The Democrat strategy of using mail-in ballots to vote played a pivotal role in last week’s election results. Pennsylvania Republicans are talking amongst themselves about how to react in the next election. Republicans have two views: get rid of mail-in voting—which seems unlikely with more elected Democrats in power—or learn how Democrats got an avalanche of mail-in votes and employ the same strategy.
The Epoch Times asked the Pennsylvania GOP to discuss the 2022 results and its strategy regarding mail-in ballots in future elections, but it chose not to participate in this story. Pennsylvania Democrats were also asked to comment on their mail-in strategy but did not respond.
In stump speeches and on social media, Pennsylvania Democrats actively encouraged voters to vote by mail in the days before the election. Often supporters would tweet at a candidate that they just mailed in their ballot.
A look at the numbers behind the election show just how much Democrats relied on mail-in voting.
Democrats Asked for More Mail-in Ballots
According to the Pennsylvania Department of State, 1,439,579 voters requested mail-in ballots statewide. Of those, 986,540, or 69 percent, were registered Democrats, and 303,438, or 21 percent, were Republicans. The rest were independents.
In 60 of Pennsylvania’s 67 counties, 50 percent or more of the requested mail-in ballots were for Democrats. In all counties, less than half the mail-in ballot requests came from Republicans, and often far less. In 29 counties, 29 percent or fewer of the mail-in ballots requested went to Republicans.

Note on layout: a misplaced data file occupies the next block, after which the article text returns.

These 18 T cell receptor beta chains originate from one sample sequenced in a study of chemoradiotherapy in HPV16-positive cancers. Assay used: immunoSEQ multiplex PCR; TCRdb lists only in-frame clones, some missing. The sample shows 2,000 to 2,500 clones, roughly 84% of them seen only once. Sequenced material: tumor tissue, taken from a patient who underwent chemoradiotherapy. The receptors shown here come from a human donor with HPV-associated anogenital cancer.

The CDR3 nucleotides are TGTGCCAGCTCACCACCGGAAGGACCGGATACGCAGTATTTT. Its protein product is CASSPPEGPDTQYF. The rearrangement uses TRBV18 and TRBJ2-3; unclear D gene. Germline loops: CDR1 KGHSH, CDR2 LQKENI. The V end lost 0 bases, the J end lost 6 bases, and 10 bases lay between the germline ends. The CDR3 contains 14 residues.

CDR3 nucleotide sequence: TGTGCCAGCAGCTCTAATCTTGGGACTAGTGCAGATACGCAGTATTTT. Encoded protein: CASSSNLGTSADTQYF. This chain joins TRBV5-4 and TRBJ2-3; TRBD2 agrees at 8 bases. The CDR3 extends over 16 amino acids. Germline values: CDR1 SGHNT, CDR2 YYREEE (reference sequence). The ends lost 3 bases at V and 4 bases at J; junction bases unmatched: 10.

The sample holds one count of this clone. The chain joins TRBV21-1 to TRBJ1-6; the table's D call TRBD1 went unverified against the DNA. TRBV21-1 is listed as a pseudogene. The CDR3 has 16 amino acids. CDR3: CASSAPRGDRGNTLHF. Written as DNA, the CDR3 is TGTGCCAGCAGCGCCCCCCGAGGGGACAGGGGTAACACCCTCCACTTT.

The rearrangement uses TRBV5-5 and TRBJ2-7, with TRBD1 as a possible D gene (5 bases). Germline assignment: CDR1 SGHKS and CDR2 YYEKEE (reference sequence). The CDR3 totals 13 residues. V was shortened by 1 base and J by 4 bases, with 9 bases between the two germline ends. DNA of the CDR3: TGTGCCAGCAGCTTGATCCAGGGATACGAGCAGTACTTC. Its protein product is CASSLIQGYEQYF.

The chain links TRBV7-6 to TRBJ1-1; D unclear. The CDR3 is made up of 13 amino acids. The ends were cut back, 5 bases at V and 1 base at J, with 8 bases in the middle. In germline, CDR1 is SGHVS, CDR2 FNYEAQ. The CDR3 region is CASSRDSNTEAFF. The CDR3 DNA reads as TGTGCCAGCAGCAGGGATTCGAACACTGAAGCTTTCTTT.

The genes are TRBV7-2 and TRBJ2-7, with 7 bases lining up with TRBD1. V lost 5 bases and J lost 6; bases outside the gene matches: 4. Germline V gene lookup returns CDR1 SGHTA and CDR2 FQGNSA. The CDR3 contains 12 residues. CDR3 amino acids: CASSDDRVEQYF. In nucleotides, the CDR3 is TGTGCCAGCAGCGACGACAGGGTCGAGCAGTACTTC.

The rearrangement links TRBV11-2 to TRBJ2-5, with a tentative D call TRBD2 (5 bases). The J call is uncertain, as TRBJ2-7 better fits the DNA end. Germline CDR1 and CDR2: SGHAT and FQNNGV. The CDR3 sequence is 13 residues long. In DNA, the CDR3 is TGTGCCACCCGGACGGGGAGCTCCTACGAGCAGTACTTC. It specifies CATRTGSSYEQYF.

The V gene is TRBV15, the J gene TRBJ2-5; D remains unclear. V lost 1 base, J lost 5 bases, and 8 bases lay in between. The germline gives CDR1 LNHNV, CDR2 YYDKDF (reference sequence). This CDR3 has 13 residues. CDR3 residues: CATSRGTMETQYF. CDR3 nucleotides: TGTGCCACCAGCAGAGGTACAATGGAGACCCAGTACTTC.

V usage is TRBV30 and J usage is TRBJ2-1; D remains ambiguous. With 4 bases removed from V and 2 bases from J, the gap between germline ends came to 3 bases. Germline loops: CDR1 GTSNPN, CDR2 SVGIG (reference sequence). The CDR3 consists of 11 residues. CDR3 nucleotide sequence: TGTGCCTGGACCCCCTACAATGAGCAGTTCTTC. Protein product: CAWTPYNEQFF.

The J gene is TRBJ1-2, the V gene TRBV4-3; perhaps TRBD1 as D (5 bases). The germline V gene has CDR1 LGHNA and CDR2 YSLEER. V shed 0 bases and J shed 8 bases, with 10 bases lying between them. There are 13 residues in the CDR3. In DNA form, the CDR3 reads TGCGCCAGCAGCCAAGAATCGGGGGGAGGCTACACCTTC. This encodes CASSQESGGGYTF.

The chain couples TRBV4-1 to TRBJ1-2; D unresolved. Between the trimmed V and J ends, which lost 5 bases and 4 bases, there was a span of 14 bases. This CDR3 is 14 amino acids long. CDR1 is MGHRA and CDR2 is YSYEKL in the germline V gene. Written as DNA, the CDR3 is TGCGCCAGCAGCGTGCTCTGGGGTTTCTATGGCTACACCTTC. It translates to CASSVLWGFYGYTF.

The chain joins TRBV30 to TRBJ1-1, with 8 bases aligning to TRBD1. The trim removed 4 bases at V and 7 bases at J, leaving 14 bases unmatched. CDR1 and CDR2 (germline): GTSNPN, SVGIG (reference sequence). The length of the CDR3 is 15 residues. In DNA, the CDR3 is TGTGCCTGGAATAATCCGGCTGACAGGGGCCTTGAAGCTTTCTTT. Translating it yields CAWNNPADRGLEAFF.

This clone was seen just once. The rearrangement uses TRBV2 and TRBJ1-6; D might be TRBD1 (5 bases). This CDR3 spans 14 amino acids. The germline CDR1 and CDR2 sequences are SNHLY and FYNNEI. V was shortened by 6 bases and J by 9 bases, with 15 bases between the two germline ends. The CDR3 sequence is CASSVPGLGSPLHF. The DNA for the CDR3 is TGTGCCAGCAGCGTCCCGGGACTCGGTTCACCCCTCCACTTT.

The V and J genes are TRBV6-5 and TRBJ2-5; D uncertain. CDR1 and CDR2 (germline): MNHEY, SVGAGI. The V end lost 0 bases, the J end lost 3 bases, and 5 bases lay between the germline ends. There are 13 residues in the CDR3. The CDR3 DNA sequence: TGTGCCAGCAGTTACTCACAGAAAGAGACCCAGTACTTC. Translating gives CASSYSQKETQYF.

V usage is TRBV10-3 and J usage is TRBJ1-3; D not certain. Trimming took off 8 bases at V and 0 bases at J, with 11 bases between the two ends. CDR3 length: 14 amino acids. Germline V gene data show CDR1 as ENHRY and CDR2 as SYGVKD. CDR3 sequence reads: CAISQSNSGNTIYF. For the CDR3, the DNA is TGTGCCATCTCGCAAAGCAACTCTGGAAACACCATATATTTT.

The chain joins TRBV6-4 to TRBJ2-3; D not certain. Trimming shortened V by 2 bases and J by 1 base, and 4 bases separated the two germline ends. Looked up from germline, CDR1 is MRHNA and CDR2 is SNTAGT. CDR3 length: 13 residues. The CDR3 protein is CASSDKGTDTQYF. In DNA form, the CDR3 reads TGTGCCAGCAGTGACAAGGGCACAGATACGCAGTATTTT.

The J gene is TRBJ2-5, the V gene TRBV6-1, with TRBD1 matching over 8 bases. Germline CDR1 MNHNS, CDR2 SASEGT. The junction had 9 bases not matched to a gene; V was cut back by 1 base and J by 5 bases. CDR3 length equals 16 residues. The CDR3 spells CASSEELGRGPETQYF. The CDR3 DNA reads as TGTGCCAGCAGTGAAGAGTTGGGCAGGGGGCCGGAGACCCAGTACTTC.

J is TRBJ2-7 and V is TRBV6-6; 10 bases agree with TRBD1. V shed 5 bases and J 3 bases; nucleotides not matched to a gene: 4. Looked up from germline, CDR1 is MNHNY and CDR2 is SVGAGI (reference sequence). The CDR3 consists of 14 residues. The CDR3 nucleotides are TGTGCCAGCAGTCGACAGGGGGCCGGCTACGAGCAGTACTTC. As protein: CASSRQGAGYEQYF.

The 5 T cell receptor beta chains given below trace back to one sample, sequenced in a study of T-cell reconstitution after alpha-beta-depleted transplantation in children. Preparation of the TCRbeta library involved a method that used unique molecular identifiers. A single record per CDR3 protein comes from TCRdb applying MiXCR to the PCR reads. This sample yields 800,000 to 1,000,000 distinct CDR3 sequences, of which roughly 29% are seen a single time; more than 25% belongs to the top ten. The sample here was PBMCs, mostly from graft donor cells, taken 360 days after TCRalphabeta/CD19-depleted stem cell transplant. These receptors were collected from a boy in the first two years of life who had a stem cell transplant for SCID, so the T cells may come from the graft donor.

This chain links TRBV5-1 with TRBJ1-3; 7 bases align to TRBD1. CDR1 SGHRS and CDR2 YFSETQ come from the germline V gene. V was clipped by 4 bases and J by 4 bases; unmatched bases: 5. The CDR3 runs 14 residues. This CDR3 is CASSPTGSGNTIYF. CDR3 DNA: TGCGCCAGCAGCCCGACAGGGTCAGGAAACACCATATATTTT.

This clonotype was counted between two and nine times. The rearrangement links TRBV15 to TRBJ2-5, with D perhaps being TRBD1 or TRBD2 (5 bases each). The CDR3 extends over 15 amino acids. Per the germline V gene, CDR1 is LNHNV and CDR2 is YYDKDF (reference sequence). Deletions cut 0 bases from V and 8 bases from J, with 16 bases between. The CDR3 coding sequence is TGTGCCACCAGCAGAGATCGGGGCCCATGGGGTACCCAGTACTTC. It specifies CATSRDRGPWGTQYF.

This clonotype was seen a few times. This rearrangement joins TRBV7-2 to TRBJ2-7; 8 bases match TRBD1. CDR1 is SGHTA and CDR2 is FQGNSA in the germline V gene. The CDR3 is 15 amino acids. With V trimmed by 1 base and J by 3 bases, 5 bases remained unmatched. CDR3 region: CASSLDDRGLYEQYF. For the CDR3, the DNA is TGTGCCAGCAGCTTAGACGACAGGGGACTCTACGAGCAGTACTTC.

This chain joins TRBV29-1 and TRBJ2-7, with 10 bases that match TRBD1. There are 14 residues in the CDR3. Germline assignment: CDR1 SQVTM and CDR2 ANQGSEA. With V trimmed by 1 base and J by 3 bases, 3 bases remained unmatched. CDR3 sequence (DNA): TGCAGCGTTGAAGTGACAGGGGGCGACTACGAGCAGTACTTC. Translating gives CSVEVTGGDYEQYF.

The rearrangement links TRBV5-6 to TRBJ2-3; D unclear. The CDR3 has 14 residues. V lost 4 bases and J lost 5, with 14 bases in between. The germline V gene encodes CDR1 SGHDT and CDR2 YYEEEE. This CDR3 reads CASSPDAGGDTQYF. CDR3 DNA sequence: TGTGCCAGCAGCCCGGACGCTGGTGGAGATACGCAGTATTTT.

When looking at individual counties, the disproportionate use of mail-in ballots by party is clear.
For example, in Philadelphia County, 165,980 mail-in ballots were requested, and of those, 86 percent went to Democrats and just 5 percent went to Republicans. That may not be surprising in a majority Democrat county like Philadelphia, which has 807,979 registered Democrats and just 120,949 registered Republicans, or in Democrat majority Allegheny County, which received 190,684 requests for mail-in ballots, 76 percent of which were Democrat and 15 percent were Republican.
But it is more surprising in majority Republican counties like Washington County, where 68 percent of requested mail-in ballots went to Democrats and just 23 percent to Republicans, or Lancaster County where Democrats requested 58 percent of the mail-in ballots and Republicans requested 29 percent. The rest of the requests in each of these examples went to independents.
More of Pennsylvania’s purple swing voters—independents—supported Democrats in this election. Shapiro received 1,011,783 mail-in votes. But statewide, 986,540 Democrats requested mail-in ballots. It means Shapiro earned 25,243 more mail-in votes than ballots requested by Democrats, meaning independents and possibly some Republicans offered their support.
But they were not as keen on Fetterman, who received 949,616 mail-in votes, that is, 36,924 fewer mail-in votes than the total number of mail-in ballots requested by Democrats.